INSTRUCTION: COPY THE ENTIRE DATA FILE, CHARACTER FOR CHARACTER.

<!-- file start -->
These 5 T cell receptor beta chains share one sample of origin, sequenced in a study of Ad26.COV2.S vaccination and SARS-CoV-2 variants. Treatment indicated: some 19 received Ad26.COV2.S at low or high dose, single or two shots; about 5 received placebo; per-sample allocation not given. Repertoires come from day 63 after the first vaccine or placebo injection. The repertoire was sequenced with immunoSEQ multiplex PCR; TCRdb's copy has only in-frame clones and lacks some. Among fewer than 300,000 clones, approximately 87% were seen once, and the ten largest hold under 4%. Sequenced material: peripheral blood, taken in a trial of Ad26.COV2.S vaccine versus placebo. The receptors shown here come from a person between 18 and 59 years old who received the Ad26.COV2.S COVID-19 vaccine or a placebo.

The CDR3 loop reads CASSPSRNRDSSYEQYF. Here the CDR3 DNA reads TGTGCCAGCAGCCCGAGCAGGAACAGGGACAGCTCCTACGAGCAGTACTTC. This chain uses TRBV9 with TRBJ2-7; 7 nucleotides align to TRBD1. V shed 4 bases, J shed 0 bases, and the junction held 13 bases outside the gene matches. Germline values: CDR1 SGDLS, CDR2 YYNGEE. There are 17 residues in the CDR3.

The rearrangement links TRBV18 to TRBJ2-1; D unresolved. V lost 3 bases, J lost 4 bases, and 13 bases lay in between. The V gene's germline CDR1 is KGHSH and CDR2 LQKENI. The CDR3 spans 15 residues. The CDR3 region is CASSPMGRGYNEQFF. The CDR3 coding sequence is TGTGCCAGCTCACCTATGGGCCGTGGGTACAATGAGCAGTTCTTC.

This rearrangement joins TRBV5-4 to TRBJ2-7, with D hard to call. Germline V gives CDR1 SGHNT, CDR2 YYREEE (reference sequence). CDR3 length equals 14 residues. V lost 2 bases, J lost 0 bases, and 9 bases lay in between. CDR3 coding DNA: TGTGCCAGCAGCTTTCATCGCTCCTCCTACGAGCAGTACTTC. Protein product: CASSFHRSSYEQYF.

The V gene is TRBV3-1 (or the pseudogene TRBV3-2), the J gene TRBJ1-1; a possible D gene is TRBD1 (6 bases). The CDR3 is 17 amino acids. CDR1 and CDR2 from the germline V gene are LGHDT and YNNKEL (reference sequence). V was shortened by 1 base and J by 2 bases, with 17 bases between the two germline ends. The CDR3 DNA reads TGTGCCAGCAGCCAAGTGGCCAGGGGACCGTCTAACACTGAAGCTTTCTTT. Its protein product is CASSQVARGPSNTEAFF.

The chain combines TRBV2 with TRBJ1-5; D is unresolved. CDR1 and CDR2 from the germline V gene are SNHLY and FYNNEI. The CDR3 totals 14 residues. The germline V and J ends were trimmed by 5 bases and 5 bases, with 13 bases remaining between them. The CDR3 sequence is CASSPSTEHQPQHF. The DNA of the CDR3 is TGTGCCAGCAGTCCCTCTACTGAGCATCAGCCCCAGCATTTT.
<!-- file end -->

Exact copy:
These 5 T cell receptor beta chains share one sample of origin, sequenced in a study of Ad26.COV2.S vaccination and SARS-CoV-2 variants. Treatment indicated: some 19 received Ad26.COV2.S at low or high dose, single or two shots; about 5 received placebo; per-sample allocation not given. Repertoires come from day 63 after the first vaccine or placebo injection. The repertoire was sequenced with immunoSEQ multiplex PCR; TCRdb's copy has only in-frame clones and lacks some. Among fewer than 300,000 clones, approximately 87% were seen once, and the ten largest hold under 4%. Sequenced material: peripheral blood, taken in a trial of Ad26.COV2.S vaccine versus placebo. The receptors shown here come from a person between 18 and 59 years old who received the Ad26.COV2.S COVID-19 vaccine or a placebo.

The CDR3 loop reads CASSPSRNRDSSYEQYF. Here the CDR3 DNA reads TGTGCCAGCAGCCCGAGCAGGAACAGGGACAGCTCCTACGAGCAGTACTTC. This chain uses TRBV9 with TRBJ2-7; 7 nucleotides align to TRBD1. V shed 4 bases, J shed 0 bases, and the junction held 13 bases outside the gene matches. Germline values: CDR1 SGDLS, CDR2 YYNGEE. There are 17 residues in the CDR3.

The rearrangement links TRBV18 to TRBJ2-1; D unresolved. V lost 3 bases, J lost 4 bases, and 13 bases lay in between. The V gene's germline CDR1 is KGHSH and CDR2 LQKENI. The CDR3 spans 15 residues. The CDR3 region is CASSPMGRGYNEQFF. The CDR3 coding sequence is TGTGCCAGCTCACCTATGGGCCGTGGGTACAATGAGCAGTTCTTC.

This rearrangement joins TRBV5-4 to TRBJ2-7, with D hard to call. Germline V gives CDR1 SGHNT, CDR2 YYREEE (reference sequence). CDR3 length equals 14 residues. V lost 2 bases, J lost 0 bases, and 9 bases lay in between. CDR3 coding DNA: TGTGCCAGCAGCTTTCATCGCTCCTCCTACGAGCAGTACTTC. Protein product: CASSFHRSSYEQYF.

The V gene is TRBV3-1 (or the pseudogene TRBV3-2), the J gene TRBJ1-1; a possible D gene is TRBD1 (6 bases). The CDR3 is 17 amino acids. CDR1 and CDR2 from the germline V gene are LGHDT and YNNKEL (reference sequence). V was shortened by 1 base and J by 2 bases, with 17 bases between the two germline ends. The CDR3 DNA reads TGTGCCAGCAGCCAAGTGGCCAGGGGACCGTCTAACACTGAAGCTTTCTTT. Its protein product is CASSQVARGPSNTEAFF.

The chain combines TRBV2 with TRBJ1-5; D is unresolved. CDR1 and CDR2 from the germline V gene are SNHLY and FYNNEI. The CDR3 totals 14 residues. The germline V and J ends were trimmed by 5 bases and 5 bases, with 13 bases remaining between them. The CDR3 sequence is CASSPSTEHQPQHF. The DNA of the CDR3 is TGTGCCAGCAGTCCCTCTACTGAGCATCAGCCCCAGCATTTT.